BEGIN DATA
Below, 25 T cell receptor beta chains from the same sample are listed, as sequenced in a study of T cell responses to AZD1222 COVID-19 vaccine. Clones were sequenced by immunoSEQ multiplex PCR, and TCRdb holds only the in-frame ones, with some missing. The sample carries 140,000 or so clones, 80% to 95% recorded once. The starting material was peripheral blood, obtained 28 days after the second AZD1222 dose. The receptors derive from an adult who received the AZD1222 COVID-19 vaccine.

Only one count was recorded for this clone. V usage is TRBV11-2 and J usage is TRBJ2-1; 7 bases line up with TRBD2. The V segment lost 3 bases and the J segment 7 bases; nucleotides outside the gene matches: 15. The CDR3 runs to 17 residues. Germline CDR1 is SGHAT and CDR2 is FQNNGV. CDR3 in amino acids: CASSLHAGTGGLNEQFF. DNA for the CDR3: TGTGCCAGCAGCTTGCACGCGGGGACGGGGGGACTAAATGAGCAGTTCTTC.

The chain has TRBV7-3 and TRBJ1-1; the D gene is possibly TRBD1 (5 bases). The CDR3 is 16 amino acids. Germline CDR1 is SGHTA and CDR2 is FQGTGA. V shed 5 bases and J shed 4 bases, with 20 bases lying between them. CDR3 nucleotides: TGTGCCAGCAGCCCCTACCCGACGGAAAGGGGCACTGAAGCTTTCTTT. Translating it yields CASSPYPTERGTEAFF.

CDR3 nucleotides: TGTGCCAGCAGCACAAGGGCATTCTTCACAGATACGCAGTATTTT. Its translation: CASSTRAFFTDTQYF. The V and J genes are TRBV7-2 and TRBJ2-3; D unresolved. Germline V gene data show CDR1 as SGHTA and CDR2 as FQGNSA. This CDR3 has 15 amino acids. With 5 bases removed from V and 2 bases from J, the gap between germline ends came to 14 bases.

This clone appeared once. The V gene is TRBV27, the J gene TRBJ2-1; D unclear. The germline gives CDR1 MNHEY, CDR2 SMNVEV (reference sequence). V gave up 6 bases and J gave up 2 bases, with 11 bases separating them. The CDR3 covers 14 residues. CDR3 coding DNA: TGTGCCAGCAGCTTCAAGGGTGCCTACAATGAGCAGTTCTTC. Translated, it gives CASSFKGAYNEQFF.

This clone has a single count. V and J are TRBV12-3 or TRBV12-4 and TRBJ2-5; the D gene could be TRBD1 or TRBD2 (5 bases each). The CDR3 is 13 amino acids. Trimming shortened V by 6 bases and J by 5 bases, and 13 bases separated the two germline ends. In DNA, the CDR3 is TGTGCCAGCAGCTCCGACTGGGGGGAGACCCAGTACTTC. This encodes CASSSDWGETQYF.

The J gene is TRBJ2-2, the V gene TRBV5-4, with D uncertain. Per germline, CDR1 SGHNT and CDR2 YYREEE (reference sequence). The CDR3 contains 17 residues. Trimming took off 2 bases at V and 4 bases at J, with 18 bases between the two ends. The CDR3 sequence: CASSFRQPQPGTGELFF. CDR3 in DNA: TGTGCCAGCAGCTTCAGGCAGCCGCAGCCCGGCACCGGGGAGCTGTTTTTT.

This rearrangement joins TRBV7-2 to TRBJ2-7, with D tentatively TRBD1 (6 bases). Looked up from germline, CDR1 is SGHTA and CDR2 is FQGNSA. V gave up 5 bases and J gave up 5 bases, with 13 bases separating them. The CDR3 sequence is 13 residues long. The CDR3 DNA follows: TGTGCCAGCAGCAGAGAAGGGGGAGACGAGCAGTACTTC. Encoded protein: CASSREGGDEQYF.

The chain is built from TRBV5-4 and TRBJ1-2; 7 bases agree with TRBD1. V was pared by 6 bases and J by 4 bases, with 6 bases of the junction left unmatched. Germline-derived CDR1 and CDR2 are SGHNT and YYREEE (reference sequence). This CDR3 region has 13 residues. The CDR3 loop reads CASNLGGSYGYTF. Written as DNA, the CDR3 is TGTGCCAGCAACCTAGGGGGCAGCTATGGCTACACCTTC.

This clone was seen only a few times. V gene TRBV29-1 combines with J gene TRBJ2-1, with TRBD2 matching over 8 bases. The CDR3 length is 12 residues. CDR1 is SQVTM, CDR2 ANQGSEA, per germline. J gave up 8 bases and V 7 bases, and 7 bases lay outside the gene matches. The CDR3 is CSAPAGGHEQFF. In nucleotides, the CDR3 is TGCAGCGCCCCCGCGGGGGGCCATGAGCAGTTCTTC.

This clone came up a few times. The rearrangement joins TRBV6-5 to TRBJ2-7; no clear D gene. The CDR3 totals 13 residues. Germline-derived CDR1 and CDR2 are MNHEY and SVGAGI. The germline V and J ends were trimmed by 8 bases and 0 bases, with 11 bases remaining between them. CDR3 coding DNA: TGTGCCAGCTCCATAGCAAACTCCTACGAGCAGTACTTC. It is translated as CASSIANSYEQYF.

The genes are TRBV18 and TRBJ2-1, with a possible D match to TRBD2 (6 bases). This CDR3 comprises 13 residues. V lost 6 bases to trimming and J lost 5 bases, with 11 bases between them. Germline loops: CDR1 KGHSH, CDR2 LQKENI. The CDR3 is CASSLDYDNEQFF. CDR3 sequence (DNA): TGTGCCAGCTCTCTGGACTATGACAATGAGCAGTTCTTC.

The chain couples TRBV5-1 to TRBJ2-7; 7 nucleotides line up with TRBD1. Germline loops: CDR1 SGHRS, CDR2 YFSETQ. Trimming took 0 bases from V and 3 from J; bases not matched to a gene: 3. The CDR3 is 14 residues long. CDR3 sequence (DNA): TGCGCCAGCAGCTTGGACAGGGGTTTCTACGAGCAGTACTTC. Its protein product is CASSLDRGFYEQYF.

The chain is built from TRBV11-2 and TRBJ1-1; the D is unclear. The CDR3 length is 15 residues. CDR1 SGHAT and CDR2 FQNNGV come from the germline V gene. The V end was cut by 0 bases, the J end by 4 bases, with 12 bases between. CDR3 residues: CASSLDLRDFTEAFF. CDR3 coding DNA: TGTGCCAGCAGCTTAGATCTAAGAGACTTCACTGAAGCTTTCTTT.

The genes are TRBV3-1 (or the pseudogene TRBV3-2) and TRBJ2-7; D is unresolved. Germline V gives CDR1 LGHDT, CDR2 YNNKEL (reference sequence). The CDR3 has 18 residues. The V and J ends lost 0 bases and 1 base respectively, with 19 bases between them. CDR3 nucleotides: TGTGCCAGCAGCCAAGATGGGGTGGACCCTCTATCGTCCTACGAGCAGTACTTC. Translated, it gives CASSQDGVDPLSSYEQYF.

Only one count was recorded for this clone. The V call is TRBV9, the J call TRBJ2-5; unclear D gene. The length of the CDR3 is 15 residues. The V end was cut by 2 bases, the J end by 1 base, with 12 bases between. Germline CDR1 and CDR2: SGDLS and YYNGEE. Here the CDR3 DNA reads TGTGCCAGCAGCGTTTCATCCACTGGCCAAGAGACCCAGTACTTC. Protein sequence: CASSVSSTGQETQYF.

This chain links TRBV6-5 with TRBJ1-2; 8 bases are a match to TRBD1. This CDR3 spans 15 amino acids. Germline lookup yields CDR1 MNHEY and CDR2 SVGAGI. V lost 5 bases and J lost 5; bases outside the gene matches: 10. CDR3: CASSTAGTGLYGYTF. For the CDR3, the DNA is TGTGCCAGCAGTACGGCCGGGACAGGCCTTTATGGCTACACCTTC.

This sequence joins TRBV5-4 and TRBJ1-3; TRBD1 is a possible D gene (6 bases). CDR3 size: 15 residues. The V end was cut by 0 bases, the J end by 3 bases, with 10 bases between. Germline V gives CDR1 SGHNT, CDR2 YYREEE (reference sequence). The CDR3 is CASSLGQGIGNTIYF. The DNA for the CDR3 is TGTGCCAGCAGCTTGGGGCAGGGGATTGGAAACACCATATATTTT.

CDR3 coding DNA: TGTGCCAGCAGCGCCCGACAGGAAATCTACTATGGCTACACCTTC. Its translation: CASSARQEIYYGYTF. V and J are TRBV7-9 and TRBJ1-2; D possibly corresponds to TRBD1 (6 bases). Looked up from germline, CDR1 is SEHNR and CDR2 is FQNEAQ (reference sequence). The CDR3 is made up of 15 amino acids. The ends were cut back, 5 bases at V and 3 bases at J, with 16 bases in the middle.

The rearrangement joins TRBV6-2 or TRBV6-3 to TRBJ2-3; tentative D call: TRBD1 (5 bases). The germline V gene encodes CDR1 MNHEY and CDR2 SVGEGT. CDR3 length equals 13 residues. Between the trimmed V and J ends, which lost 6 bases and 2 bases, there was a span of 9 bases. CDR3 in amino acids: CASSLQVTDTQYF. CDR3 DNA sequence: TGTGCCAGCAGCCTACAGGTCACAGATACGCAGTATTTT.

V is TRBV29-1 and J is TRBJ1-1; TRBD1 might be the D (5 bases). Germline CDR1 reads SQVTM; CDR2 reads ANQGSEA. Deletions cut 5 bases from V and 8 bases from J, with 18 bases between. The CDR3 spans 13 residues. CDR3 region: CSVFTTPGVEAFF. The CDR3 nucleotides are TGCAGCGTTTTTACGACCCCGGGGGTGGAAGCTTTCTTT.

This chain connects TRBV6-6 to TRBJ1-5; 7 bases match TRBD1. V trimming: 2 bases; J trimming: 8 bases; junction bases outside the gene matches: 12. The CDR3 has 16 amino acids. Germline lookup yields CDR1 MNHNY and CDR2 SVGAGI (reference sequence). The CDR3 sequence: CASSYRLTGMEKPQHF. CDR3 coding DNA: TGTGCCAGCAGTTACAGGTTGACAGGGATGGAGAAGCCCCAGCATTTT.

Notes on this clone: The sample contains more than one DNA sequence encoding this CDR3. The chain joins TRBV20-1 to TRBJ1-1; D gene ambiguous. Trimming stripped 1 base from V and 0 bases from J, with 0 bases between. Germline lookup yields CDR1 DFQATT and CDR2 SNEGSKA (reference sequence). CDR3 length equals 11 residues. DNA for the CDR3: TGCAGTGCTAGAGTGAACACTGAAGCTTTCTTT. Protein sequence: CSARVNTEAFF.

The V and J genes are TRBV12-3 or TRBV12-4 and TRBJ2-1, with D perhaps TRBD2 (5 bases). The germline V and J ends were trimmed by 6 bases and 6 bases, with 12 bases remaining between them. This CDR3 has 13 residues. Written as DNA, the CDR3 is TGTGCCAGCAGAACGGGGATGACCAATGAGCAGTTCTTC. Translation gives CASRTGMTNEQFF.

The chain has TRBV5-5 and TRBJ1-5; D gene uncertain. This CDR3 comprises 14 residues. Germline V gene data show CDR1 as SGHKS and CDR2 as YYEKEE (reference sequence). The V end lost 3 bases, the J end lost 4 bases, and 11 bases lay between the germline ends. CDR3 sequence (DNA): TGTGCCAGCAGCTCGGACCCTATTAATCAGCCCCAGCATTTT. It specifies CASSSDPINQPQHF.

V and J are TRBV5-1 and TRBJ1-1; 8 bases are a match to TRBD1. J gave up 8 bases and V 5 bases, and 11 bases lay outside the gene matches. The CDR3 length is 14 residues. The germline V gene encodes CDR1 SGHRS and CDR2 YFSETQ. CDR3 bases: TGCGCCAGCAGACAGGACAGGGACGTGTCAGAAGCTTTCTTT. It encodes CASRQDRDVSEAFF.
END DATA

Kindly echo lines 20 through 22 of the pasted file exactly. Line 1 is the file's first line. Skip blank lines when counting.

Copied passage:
The rearrangement joins TRBV6-2 or TRBV6-3 to TRBJ2-3; tentative D call: TRBD1 (5 bases). The germline V gene encodes CDR1 MNHEY and CDR2 SVGEGT. CDR3 length equals 13 residues. Between the trimmed V and J ends, which lost 6 bases and 2 bases, there was a span of 9 bases. CDR3 in amino acids: CASSLQVTDTQYF. CDR3 DNA sequence: TGTGCCAGCAGCCTACAGGTCACAGATACGCAGTATTTT.

V is TRBV29-1 and J is TRBJ1-1; TRBD1 might be the D (5 bases). Germline CDR1 reads SQVTM; CDR2 reads ANQGSEA. Deletions cut 5 bases from V and 8 bases from J, with 18 bases between. The CDR3 spans 13 residues. CDR3 region: CSVFTTPGVEAFF. The CDR3 nucleotides are TGCAGCGTTTTTACGACCCCGGGGGTGGAAGCTTTCTTT.

This chain connects TRBV6-6 to TRBJ1-5; 7 bases match TRBD1. V trimming: 2 bases; J trimming: 8 bases; junction bases outside the gene matches: 12. The CDR3 has 16 amino acids. Germline lookup yields CDR1 MNHNY and CDR2 SVGAGI (reference sequence). The CDR3 sequence: CASSYRLTGMEKPQHF. CDR3 coding DNA: TGTGCCAGCAGTTACAGGTTGACAGGGATGGAGAAGCCCCAGCATTTT.